There are different types of profiles in Interchange:

Form Profiles

Interchange form profiles are used to validate form inputs and eventually trigger additional actions. The validation usually consists in requiring that some of the fields are non-empty or match a specific regular expression pattern.

Profiles are not specific to order checkout or any specific step; they are an integral part of all form processing in Interchange. You will also see actions such as Interchange account creation, login, logout or password change being at least partly handled using profiles.

Profiles can be defined in external files (and activated using OrderProfile) or in scratch variables. External files are, by convention, kept in CATROOT/etc/ and begin with profiles.. Multiple profiles can be defined in each file.

A very simple hello world-like profile example follows:



The above profile requires customers' first and last names to be entered.


The and markers must start at the beginning of line, not even whitespace is allowed. This is very important because the profile would otherwise be silently ignored.

If users leave some of the required fields empty (or there's some other reason why you'd want them to correct their input), you'll probably want to show them the form page again and display some kind of an error message. To override the default messages, simply specify your own strings after the format check specification. Here's an example:


fname=required First name is required!
lname=required Last name is required!

Format-check Specification

From the examples above, you can see that the format check specifications are specified as FORM_VARIABLE_NAME=CHECK_TYPE. Form variable names are obvious; in our example they were fname and lname. Check types, however, can take on one of the following values:

  • required - form field must end up with non-empty content. If no direct CGI variable exists, variable is searched in the the values space (form fields submitted at some past time during the session) and UserDB

  • mandatory - form field must contain a non-blank value, and it must exist directly on the form being checked. In other words, it must be a CGI variable and not a value variable coming from some previous form input or UserDB

  • phone - form field must look like a phone number (by a very loose specification), allowing numbers from all countries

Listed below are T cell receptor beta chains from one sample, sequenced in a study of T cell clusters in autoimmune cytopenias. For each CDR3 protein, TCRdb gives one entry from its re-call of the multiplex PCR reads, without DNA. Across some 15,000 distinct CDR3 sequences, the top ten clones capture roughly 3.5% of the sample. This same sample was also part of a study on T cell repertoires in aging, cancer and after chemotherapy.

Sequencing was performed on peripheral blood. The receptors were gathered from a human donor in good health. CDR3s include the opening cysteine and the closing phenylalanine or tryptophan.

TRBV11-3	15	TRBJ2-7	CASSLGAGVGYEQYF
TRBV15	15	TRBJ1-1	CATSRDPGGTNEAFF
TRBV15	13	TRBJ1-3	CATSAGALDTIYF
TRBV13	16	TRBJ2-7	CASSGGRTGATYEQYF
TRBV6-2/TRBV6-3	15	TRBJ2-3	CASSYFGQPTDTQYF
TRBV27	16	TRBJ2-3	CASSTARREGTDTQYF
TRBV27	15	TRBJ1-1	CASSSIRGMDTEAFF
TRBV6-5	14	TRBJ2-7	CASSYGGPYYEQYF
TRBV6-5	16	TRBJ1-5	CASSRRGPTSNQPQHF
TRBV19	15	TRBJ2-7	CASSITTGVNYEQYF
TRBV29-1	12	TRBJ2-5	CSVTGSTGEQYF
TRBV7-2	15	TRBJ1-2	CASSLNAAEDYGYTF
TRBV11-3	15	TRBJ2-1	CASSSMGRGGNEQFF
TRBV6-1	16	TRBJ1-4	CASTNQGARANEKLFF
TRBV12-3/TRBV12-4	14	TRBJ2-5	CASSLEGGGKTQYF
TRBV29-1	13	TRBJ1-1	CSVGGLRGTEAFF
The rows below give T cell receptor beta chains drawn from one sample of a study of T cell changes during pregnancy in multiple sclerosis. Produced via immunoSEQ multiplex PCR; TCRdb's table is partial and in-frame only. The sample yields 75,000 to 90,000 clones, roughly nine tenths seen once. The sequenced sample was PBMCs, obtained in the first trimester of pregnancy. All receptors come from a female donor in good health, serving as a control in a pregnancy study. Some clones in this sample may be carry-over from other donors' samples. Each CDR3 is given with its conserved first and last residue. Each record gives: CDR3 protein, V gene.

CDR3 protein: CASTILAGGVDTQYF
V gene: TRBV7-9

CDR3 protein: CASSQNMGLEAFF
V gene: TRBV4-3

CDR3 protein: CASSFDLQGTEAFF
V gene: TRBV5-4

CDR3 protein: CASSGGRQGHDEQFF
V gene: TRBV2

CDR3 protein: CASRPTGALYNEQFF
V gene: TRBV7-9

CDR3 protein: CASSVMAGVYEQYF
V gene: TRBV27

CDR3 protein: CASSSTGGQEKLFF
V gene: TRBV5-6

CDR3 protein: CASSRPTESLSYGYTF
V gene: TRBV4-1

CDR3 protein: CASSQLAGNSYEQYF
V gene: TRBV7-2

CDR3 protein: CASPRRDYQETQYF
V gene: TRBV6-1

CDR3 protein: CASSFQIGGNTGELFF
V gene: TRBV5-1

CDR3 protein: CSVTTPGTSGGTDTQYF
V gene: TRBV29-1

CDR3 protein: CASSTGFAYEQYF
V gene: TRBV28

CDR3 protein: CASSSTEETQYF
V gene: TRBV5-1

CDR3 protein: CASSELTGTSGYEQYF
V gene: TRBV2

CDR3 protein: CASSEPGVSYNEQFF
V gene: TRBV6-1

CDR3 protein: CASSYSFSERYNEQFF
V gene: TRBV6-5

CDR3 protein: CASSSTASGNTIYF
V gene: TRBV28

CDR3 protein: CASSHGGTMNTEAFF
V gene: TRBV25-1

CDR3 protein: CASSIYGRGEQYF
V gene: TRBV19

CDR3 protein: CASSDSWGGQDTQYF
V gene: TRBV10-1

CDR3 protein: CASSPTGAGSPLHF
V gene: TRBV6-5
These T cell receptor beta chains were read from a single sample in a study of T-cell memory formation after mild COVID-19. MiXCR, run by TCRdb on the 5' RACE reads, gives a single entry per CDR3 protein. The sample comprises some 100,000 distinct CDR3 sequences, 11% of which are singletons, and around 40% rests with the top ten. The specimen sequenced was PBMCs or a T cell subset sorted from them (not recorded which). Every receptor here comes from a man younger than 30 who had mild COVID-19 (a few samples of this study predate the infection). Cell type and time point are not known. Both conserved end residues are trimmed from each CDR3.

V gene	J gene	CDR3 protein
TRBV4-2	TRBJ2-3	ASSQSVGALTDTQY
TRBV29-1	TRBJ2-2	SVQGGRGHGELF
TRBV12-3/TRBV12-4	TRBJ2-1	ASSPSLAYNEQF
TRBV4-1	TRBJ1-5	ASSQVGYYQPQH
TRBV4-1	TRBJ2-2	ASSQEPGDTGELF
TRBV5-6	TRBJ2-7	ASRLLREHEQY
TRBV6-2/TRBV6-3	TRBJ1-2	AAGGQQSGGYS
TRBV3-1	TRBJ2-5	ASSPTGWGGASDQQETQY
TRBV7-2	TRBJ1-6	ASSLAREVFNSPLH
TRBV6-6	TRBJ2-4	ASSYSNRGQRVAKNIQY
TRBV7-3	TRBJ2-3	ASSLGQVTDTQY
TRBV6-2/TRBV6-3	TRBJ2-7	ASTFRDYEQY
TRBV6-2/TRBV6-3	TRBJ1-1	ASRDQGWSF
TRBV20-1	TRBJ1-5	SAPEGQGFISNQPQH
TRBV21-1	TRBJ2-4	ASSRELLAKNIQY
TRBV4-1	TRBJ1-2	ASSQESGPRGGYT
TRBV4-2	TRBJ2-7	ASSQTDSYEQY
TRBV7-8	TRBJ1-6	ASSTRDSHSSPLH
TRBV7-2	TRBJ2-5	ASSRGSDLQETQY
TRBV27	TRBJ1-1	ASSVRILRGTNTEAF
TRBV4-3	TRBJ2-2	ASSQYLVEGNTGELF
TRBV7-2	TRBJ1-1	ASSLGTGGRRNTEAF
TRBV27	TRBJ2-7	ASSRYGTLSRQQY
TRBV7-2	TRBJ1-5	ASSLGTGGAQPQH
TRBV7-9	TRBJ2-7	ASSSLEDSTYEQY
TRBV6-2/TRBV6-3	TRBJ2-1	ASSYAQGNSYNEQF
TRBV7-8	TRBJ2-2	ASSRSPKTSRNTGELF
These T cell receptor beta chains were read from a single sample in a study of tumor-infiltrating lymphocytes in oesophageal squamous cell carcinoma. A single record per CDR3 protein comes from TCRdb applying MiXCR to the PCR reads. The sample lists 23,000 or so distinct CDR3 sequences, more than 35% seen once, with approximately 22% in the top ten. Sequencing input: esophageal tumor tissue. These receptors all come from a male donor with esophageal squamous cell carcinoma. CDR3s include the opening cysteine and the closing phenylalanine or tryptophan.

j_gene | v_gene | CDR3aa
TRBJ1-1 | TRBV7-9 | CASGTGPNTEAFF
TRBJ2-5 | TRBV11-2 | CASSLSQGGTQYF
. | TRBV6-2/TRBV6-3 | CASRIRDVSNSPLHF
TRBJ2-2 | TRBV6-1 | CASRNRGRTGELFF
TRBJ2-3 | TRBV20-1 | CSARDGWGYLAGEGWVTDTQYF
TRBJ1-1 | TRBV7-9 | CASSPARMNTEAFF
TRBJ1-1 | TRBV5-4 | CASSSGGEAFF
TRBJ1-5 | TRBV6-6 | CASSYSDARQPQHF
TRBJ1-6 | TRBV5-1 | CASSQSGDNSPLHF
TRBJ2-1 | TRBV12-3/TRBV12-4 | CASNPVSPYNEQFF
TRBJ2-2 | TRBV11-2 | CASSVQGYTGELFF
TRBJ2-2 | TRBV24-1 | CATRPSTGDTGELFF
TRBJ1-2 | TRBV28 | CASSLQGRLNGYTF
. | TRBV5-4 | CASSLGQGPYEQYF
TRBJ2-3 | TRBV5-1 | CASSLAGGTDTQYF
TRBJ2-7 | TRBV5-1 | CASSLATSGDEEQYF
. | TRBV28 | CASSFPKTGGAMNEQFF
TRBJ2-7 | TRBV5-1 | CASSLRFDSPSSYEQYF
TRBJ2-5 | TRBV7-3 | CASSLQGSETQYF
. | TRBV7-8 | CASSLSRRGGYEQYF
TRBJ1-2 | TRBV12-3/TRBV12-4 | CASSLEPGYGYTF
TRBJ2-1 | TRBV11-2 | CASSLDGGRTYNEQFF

• phone_us - form field must have US phone number formatting with area code included

  • state - form field must contain an US state, including DC and Puerto Rico

  • province - form field must contain a canadian province or pre-1997 territory

  • state_province - form field must contain an US state or canadian province

  • zip - form field must contain an US postal code formatting, with optional ZIP+4. This is also called by the alias us_postcode

  • ca_postcode - form field must contain a canadian postal code formatting (check for a valid first letter is performed)

  • postcode - form field must contain a valid US or Canada postal code formatting

  • true - form field content must begin with y, 1 or t (case-insensitive)

  • false - form field content must begin with n, 0 or f (case-insensitive)

  • always_pass - form field always passes. This can be used to update the field regardless of the value

  • email - form field content must pass rudimentary e-mail address check; it must contain "AT" (@), a name, and a minimal domain

  • regex REGEX_PATTERNs - form field content must match regular expression patterns. Multiple patterns can be specified, separated by whitespace

  • length RANGE - form field content must satisfy the allowed length range

  • match CGI_VARNAME - form field content must be equal to the content of another field, CGI_VARNAME

  • unique DATABASE - form field content must not exist in a given DATABASE

  • filter FILTER - form field content should be equal to the original value after being ran through the specified FILTER

Chained Checks

Checks can be combined with the &and and &or profile operators. The following example uses the regex and length checks to ensure that the input is suitable for system usernames and is within certain length bounds.

username=regex ^[a-z][-a-z0-9]*$ "Invalid characters in username."
username=length 6-32 Size limits exceeded (6-32 characters)

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